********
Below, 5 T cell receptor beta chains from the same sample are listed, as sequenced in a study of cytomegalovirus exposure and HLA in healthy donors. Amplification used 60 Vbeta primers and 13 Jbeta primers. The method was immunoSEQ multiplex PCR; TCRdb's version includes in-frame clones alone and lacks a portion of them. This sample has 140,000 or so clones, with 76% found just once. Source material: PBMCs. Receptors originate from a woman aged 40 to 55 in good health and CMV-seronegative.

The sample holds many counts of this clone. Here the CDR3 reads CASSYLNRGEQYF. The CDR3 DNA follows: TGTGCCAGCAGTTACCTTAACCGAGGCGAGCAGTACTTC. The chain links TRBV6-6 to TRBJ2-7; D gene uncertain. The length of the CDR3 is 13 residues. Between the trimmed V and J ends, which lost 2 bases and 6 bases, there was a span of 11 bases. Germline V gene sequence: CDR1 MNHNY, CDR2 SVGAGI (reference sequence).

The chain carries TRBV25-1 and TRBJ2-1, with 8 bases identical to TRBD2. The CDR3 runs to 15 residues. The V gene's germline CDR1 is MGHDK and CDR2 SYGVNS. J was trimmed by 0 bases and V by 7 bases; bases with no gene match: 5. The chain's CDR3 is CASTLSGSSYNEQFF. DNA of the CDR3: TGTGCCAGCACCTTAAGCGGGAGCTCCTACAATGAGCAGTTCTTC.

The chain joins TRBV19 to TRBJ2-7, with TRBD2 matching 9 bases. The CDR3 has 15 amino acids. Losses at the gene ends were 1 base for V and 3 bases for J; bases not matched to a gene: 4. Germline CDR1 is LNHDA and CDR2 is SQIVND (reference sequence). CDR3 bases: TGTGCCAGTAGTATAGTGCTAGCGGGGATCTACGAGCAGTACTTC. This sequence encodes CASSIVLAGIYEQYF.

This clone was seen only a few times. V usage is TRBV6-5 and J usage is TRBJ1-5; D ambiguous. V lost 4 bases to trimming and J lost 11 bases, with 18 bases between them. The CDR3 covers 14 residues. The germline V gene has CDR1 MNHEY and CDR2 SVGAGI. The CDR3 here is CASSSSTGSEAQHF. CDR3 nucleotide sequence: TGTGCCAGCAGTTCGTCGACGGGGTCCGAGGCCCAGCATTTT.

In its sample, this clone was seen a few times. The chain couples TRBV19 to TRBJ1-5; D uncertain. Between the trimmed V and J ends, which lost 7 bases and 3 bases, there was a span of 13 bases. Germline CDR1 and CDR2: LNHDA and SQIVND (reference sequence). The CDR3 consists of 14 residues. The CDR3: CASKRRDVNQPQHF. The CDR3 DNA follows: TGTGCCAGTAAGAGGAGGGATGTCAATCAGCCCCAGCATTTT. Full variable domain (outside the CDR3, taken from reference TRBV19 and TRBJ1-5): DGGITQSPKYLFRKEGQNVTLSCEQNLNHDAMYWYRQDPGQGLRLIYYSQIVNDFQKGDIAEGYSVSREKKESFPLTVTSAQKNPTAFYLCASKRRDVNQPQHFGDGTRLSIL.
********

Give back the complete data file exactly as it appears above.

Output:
Below, 5 T cell receptor beta chains from the same sample are listed, as sequenced in a study of cytomegalovirus exposure and HLA in healthy donors. Amplification used 60 Vbeta primers and 13 Jbeta primers. The method was immunoSEQ multiplex PCR; TCRdb's version includes in-frame clones alone and lacks a portion of them. This sample has 140,000 or so clones, with 76% found just once. Source material: PBMCs. Receptors originate from a woman aged 40 to 55 in good health and CMV-seronegative.

The sample holds many counts of this clone. Here the CDR3 reads CASSYLNRGEQYF. The CDR3 DNA follows: TGTGCCAGCAGTTACCTTAACCGAGGCGAGCAGTACTTC. The chain links TRBV6-6 to TRBJ2-7; D gene uncertain. The length of the CDR3 is 13 residues. Between the trimmed V and J ends, which lost 2 bases and 6 bases, there was a span of 11 bases. Germline V gene sequence: CDR1 MNHNY, CDR2 SVGAGI (reference sequence).

The chain carries TRBV25-1 and TRBJ2-1, with 8 bases identical to TRBD2. The CDR3 runs to 15 residues. The V gene's germline CDR1 is MGHDK and CDR2 SYGVNS. J was trimmed by 0 bases and V by 7 bases; bases with no gene match: 5. The chain's CDR3 is CASTLSGSSYNEQFF. DNA of the CDR3: TGTGCCAGCACCTTAAGCGGGAGCTCCTACAATGAGCAGTTCTTC.

The chain joins TRBV19 to TRBJ2-7, with TRBD2 matching 9 bases. The CDR3 has 15 amino acids. Losses at the gene ends were 1 base for V and 3 bases for J; bases not matched to a gene: 4. Germline CDR1 is LNHDA and CDR2 is SQIVND (reference sequence). CDR3 bases: TGTGCCAGTAGTATAGTGCTAGCGGGGATCTACGAGCAGTACTTC. This sequence encodes CASSIVLAGIYEQYF.

This clone was seen only a few times. V usage is TRBV6-5 and J usage is TRBJ1-5; D ambiguous. V lost 4 bases to trimming and J lost 11 bases, with 18 bases between them. The CDR3 covers 14 residues. The germline V gene has CDR1 MNHEY and CDR2 SVGAGI. The CDR3 here is CASSSSTGSEAQHF. CDR3 nucleotide sequence: TGTGCCAGCAGTTCGTCGACGGGGTCCGAGGCCCAGCATTTT.

In its sample, this clone was seen a few times. The chain couples TRBV19 to TRBJ1-5; D uncertain. Between the trimmed V and J ends, which lost 7 bases and 3 bases, there was a span of 13 bases. Germline CDR1 and CDR2: LNHDA and SQIVND (reference sequence). The CDR3 consists of 14 residues. The CDR3: CASKRRDVNQPQHF. The CDR3 DNA follows: TGTGCCAGTAAGAGGAGGGATGTCAATCAGCCCCAGCATTTT. Full variable domain (outside the CDR3, taken from reference TRBV19 and TRBJ1-5): DGGITQSPKYLFRKEGQNVTLSCEQNLNHDAMYWYRQDPGQGLRLIYYSQIVNDFQKGDIAEGYSVSREKKESFPLTVTSAQKNPTAFYLCASKRRDVNQPQHFGDGTRLSIL.